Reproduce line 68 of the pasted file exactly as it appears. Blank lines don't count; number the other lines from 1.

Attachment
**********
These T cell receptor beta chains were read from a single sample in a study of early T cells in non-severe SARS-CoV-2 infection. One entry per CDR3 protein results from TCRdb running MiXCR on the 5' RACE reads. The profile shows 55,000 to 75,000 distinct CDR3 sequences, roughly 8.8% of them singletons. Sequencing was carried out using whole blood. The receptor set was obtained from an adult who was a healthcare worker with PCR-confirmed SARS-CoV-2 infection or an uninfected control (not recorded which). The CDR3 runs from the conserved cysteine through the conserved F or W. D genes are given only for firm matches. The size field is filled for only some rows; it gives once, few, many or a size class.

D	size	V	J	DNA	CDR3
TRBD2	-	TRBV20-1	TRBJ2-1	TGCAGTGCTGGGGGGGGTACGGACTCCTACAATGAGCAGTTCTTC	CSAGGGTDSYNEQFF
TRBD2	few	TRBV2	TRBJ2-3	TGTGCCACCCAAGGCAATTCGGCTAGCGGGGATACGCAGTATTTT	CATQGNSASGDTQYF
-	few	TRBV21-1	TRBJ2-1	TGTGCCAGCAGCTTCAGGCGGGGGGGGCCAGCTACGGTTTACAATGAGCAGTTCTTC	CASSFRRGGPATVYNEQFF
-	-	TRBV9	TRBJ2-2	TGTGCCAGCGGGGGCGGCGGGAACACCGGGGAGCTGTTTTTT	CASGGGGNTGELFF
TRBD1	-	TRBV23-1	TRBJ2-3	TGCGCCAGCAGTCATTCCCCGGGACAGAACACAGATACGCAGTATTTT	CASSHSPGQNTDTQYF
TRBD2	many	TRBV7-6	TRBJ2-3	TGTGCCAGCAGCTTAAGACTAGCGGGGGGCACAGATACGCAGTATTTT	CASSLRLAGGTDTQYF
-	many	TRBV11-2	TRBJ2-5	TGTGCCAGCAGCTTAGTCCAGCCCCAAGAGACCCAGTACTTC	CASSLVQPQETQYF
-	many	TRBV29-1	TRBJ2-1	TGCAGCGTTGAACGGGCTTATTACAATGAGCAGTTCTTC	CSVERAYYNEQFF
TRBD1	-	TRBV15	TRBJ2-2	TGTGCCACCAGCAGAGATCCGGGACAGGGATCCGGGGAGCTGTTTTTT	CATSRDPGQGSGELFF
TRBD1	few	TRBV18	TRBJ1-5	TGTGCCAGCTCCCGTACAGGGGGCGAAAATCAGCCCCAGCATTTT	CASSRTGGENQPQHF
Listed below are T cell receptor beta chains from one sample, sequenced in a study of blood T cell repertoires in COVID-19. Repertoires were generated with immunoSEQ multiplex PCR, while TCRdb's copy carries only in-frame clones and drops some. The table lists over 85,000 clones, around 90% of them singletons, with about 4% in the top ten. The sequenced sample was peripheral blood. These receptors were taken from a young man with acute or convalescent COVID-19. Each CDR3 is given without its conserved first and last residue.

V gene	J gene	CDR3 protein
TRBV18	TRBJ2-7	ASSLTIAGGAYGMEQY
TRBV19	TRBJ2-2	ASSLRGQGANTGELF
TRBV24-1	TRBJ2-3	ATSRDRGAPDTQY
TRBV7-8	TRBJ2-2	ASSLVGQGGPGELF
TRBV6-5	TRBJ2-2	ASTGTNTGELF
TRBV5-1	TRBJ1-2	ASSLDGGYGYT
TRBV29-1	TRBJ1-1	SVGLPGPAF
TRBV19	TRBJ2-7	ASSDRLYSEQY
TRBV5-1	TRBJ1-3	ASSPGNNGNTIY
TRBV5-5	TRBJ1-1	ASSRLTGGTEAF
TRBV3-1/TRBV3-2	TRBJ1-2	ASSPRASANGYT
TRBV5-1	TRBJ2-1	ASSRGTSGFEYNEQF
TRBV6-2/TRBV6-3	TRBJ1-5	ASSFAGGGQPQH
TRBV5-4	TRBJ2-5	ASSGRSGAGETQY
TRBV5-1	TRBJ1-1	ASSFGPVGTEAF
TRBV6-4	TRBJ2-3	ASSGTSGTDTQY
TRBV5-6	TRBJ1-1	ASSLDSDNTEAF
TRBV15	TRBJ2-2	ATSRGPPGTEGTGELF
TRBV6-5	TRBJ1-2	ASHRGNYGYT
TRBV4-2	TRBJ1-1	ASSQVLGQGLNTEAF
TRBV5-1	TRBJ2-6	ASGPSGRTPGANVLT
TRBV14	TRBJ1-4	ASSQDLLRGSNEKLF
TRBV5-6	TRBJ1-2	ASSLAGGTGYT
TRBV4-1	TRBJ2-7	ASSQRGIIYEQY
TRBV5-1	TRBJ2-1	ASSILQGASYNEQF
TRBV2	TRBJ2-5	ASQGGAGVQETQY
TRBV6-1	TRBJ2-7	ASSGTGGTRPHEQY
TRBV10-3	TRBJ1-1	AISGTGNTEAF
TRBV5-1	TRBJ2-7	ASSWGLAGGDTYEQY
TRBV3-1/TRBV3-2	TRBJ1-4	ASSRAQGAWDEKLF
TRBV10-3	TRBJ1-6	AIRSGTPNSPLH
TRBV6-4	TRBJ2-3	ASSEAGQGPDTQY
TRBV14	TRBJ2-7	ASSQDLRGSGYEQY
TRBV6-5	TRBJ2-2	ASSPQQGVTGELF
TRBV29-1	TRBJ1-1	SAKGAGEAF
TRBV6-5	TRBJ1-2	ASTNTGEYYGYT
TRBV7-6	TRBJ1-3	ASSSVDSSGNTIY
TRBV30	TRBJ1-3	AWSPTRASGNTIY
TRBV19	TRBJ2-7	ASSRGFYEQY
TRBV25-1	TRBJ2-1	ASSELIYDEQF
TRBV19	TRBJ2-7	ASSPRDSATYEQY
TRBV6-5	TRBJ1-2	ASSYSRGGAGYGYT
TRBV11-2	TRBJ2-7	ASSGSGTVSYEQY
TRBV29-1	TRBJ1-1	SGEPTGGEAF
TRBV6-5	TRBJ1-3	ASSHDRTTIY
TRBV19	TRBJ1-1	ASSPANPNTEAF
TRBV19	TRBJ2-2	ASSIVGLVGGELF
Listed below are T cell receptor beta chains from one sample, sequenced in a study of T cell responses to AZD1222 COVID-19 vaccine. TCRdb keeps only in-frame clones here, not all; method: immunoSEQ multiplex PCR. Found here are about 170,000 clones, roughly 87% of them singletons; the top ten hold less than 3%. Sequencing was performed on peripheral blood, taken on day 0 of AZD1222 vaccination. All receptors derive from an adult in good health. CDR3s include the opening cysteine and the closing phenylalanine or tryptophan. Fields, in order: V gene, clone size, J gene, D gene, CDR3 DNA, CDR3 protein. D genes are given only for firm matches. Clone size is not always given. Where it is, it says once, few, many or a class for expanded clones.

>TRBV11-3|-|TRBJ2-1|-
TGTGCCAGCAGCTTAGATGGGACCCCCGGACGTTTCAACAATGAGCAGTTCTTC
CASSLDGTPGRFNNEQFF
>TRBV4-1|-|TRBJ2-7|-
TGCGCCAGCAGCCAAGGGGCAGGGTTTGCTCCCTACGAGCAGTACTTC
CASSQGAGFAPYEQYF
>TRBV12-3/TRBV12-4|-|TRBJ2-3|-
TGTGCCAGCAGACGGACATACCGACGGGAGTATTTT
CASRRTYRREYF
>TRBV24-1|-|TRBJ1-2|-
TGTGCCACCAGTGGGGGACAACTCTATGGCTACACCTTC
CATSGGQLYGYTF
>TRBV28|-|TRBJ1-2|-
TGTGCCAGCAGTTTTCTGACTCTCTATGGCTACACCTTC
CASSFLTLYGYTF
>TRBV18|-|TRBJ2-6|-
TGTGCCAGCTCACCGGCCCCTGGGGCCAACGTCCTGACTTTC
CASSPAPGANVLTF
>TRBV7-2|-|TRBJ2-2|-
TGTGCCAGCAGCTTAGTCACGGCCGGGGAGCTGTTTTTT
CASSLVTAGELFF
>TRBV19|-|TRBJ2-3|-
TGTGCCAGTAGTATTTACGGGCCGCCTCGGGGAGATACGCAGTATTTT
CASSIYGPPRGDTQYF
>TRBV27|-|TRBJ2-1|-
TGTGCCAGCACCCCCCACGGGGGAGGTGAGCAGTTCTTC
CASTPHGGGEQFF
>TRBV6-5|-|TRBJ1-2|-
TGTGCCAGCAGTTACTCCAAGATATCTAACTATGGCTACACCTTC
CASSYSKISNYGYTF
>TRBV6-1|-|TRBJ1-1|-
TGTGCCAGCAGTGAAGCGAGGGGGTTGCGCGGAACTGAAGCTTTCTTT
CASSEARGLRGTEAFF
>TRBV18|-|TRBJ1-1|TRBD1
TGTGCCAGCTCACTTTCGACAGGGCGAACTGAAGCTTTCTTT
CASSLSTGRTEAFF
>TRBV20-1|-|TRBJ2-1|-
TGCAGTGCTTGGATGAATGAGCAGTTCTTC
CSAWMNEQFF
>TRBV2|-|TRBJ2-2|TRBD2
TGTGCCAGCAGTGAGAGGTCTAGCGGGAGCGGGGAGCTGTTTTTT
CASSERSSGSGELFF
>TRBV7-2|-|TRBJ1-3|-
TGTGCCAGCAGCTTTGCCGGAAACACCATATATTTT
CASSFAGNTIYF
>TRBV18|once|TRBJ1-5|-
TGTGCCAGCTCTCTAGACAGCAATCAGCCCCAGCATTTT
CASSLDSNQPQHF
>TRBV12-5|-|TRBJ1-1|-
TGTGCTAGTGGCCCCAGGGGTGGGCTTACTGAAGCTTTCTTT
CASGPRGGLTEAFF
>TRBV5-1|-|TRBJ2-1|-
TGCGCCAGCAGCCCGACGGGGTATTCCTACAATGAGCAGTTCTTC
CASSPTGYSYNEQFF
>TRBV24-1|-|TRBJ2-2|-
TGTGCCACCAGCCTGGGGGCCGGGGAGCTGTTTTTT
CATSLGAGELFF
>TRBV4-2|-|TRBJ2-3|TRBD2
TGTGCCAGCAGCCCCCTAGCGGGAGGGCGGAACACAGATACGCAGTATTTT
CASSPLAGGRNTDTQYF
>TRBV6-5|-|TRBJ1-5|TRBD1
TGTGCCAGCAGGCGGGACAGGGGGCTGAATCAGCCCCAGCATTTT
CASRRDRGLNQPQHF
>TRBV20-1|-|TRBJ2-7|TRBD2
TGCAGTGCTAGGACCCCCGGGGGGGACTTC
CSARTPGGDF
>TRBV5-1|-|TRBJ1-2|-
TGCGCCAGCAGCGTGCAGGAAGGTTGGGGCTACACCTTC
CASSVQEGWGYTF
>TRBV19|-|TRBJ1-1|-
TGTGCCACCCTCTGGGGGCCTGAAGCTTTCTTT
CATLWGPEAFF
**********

CASSQGAGFAPYEQYF